Second, Opera (or the current version of Opera on the N800) is awfully buggy. Ok, it may not be that Opera is buggy, rather many of the websites that I visit on a regular basis do not behave well with Opera. There are some sites, most notably Google Calendar (and Google Docs & Spreadsheets), that just do not work with Opera. There are other sites that cause unpredictable lockups and other behavior when accessed via Opera. When I first got the N800 I was particularly excited about being able to access my deployment of SugarCRM on the fly. Unfortunately, Sugar tends to gum-up the browser to the point that Opera locks up. Based on a recent interview with the head of Nokia’s N800 software effort, Opera compatibility issues will be addressed sometime this year. Let’s hope they expand compatibility to include the major Ajax/Lazlo centric websites that we’re becoming more reliant on. The real fix would be to move over to a Firefox (Mozilla) based browser.
Third, and has been extensively written about, many flash enabled sites – including YouTube – grind the N800 to a halt. From what I gather this may just be an issue of optimizing Flash for the N800, so this may be fixed in short order.
Fourth, I know that the N800 is not really a PDA/Smartphone, but the inability to synchronize my key contacts, calendar, and task information makes this device much less useful that I expected. Dr. Ari Jaaski heads up the Nokia software effort and is quick to point out that the core concept of an internet tablet is to have access to online applications, and not necessarily for extensive offline use. In a totally connected world, I would agree to this premise. We are however, not yet in a totally connected world. Given the modest battery life, 3-4 hours while connected, total online dependence on this device is anyway impractical. Also, with limited pocket space and a need to have access to key information, the device needs to have solid PIM capabilities if I’m going to carry it around all day.
Finally, the lack of a built-in keyboard really makes extended text entry difficult on the N800. Like others, I have had success using my Stowaway Bluetooth Keyboard to craft lengthy emails on the device, but trying to thumb in more than an sentence or two on the on-screen keyboard is not easy, nor is it accurate. I think this is inherently a problem of keyboards that lack tactile feel. To be sure, the touch screen itself is not to blame here, it is as responsive as you’d want it to be on a device like this. It is just awkward to use on a regular basis. By the way, I think will be the biggest issue with Apple’s iPhone too. Nokia may have built a better device if they had incorporated a slide down keyboard. Given the ‘bump’ on the backside that accommodates the camera and stylus, adding incremental depth to the unit by adding a slide down keyboard would have made it much more useful.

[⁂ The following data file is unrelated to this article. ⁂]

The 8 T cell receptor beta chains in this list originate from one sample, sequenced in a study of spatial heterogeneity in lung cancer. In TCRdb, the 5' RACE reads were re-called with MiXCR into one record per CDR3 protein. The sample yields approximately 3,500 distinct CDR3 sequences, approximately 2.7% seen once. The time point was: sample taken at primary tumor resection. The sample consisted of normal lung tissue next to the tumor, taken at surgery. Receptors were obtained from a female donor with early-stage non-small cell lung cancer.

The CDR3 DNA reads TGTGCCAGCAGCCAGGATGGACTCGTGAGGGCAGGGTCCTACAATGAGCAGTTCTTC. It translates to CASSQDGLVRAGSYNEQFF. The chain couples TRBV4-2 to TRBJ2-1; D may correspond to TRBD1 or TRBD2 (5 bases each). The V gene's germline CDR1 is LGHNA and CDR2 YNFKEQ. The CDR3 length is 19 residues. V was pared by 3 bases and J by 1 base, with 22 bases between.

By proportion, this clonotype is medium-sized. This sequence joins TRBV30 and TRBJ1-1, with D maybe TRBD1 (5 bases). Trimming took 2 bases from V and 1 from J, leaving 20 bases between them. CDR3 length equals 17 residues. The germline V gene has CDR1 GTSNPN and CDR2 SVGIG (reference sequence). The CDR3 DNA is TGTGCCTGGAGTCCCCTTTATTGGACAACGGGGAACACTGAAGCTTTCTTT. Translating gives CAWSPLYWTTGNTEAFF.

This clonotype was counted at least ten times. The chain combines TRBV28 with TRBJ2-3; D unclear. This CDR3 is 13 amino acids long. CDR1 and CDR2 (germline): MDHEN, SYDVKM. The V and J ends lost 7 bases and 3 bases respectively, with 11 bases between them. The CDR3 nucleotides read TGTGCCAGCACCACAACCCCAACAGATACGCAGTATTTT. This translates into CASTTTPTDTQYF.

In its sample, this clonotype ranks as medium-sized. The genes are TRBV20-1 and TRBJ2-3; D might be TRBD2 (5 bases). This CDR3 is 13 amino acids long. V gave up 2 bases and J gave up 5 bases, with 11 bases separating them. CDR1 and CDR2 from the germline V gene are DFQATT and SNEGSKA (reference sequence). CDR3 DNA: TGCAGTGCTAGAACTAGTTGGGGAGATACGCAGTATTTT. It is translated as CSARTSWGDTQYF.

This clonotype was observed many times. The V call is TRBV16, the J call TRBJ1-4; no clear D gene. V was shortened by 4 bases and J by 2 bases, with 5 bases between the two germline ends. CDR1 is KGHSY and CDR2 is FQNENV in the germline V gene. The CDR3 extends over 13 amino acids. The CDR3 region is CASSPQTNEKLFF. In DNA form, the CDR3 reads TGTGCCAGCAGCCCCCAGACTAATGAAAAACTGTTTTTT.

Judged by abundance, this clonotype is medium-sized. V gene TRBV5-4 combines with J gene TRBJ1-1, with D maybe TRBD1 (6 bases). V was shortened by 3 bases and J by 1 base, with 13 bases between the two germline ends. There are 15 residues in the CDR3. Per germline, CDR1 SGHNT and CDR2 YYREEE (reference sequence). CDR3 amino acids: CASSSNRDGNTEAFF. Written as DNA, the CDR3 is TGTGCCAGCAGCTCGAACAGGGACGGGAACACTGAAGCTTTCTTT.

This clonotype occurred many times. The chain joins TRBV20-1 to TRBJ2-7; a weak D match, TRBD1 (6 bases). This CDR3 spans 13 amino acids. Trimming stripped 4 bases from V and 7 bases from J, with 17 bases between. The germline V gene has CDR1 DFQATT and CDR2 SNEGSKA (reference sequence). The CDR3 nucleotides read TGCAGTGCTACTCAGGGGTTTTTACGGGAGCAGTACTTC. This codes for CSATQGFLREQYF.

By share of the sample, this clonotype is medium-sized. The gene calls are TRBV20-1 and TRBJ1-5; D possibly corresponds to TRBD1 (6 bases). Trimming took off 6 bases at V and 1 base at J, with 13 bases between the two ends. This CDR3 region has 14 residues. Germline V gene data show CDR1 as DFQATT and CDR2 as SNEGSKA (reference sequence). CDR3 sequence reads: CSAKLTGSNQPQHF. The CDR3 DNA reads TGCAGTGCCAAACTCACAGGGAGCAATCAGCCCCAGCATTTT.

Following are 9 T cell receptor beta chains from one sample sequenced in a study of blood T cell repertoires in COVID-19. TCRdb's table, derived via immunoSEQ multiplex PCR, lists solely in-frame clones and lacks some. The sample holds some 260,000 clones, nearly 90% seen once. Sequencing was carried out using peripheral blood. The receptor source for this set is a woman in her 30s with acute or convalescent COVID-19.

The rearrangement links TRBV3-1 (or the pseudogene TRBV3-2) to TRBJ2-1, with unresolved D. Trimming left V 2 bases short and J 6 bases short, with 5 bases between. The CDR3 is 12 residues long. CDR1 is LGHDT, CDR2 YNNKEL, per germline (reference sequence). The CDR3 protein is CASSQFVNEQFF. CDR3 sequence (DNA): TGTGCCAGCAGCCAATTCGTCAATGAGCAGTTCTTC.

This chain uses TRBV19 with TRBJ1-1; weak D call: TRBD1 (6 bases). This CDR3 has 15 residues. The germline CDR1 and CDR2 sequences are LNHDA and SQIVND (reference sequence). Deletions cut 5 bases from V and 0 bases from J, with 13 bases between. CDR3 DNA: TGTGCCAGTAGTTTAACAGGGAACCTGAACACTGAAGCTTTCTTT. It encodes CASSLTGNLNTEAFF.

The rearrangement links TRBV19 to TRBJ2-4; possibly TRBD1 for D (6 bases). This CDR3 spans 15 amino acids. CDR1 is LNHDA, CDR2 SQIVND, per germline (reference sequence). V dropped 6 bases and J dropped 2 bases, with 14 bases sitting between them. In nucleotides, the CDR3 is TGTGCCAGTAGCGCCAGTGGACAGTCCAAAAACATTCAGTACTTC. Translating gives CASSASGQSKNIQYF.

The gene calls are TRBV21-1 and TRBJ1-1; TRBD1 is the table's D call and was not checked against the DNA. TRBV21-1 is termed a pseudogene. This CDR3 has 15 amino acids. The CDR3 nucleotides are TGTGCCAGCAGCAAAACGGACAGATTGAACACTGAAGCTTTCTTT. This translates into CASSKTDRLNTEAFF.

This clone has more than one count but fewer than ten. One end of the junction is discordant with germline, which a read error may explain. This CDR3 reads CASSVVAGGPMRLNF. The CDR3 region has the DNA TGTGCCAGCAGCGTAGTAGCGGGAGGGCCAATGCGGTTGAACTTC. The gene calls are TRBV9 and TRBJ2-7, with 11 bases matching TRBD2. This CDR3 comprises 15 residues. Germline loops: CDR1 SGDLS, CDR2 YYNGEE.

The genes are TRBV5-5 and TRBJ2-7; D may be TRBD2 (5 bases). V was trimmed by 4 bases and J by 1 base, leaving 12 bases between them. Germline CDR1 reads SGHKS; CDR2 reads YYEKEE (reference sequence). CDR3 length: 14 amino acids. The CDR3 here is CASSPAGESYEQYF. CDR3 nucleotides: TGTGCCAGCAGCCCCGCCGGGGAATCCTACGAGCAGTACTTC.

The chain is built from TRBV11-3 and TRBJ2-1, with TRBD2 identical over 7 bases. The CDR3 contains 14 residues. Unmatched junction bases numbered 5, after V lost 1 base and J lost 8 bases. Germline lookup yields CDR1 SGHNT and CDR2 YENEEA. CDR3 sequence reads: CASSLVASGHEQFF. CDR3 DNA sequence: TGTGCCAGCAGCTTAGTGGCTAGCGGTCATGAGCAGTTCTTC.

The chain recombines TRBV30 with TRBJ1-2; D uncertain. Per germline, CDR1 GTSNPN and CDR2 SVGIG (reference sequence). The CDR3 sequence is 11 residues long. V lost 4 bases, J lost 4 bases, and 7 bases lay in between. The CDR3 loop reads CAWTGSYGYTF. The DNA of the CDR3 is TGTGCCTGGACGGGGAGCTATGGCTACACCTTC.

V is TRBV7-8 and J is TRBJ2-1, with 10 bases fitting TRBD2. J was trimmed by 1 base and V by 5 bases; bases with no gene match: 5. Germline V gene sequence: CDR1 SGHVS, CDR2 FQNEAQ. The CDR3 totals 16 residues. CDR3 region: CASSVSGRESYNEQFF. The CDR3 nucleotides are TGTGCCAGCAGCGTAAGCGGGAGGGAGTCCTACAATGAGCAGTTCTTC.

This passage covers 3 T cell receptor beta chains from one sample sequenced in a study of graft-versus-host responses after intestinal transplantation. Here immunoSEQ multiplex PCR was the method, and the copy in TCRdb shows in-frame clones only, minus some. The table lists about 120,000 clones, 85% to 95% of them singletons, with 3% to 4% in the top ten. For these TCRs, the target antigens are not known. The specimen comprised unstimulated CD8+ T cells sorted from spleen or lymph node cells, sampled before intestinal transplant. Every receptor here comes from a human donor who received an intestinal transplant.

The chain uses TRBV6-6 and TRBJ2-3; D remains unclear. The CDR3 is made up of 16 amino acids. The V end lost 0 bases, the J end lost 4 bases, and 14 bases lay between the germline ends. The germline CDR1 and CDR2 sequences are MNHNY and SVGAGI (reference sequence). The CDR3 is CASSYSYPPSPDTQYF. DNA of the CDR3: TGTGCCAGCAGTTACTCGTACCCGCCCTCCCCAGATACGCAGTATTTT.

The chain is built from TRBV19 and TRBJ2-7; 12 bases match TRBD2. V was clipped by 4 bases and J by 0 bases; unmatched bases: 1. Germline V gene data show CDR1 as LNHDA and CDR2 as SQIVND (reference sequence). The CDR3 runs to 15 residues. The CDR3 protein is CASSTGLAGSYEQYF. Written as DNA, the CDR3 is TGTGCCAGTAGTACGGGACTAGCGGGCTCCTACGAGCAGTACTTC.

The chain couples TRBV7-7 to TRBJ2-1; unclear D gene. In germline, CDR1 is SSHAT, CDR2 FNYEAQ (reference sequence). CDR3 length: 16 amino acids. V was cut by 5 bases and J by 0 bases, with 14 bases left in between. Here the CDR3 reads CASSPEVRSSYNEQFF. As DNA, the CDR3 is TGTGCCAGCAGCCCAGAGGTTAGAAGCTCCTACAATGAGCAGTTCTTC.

Open standards will transform this device
Arguably the best decision that Nokia made while designing the internet tablet platform was to build it on open standards, not on some locked (Apple iPhone) or proprietary system. Nokia could have crippled adoption of this device had it chosen its own Symbian platform. By choosing Linux, Nokia has tapped into a strong developer base that already is cranking out some great software. Nokia has clearly made a commitment to this platform, and I’m sure that the developer base will take the platform’s functionality far beyond what Nokia has envisioned. As I mentioned before, I hope this means that we’ll see a solid PIM and Firefox sometime soon for the device.
The N800 reminds me of two other devices I’ve used in the past. The first was the original PalmPilot. I bought one of those within a month of its release and could immediately tell that it would be a transformational device. Palm, in all of its incarnations, nurtured a developer base that helped Palm change the future of mobile computing. Palm’s hardware was simple, and operating system easy to design for. Both of those factors made for a killer combination. It has gotten stale of late, but the PalmOS still remains a juggernaut in the Smartphone world. The N800 has the ingredients of being a truly transformational device, too.
The other device I’m reminded of is the Sharp Zaurus. Like this Nokia, the Zaurus platform was designed with a Linux core. Like the N800, the Zaurus had a solid group of early-adopter developers designing useful applications. Hopefully, unlike Sharp with the Zaurus, Nokia’s internet tablet platform will continue to grow and prosper in a manner that resembles Palm’s trajectory, not the now-discontinued Zaurus.
In the end, I’m not sure that the N800 will be a ‘runaway’ success. I don’t even think that Nokia expects it to be a runaway success. All that Nokia needs to do is to nurture the developer community, much like Palm, and continue to update the hardware with things like better battery life and a real keyboard option. Until the Microsoft UMPC based systems shrink in size, Nokia will have the internet tablet space to itself. With the rapid expansion of ubiquitous internet connectivity, the internet tablet, or computer, concept is here to stay.